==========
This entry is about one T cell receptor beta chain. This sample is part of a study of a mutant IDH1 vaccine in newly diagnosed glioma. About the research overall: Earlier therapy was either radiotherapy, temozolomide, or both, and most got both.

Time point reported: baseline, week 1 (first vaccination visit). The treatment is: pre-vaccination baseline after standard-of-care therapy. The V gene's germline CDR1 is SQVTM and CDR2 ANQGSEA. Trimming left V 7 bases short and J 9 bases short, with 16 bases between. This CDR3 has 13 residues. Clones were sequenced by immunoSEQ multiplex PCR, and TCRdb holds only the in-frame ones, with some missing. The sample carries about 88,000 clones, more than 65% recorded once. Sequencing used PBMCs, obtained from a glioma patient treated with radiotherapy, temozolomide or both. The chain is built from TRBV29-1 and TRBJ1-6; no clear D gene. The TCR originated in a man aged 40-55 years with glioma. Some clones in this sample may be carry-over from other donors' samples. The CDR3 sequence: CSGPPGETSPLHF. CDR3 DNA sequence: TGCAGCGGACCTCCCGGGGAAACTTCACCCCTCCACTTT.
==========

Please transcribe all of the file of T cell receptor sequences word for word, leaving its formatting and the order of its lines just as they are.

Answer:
This entry is about one T cell receptor beta chain. This sample is part of a study of a mutant IDH1 vaccine in newly diagnosed glioma. About the research overall: Earlier therapy was either radiotherapy, temozolomide, or both, and most got both.

Time point reported: baseline, week 1 (first vaccination visit). The treatment is: pre-vaccination baseline after standard-of-care therapy. The V gene's germline CDR1 is SQVTM and CDR2 ANQGSEA. Trimming left V 7 bases short and J 9 bases short, with 16 bases between. This CDR3 has 13 residues. Clones were sequenced by immunoSEQ multiplex PCR, and TCRdb holds only the in-frame ones, with some missing. The sample carries about 88,000 clones, more than 65% recorded once. Sequencing used PBMCs, obtained from a glioma patient treated with radiotherapy, temozolomide or both. The chain is built from TRBV29-1 and TRBJ1-6; no clear D gene. The TCR originated in a man aged 40-55 years with glioma. Some clones in this sample may be carry-over from other donors' samples. The CDR3 sequence: CSGPPGETSPLHF. CDR3 DNA sequence: TGCAGCGGACCTCCCGGGGAAACTTCACCCCTCCACTTT.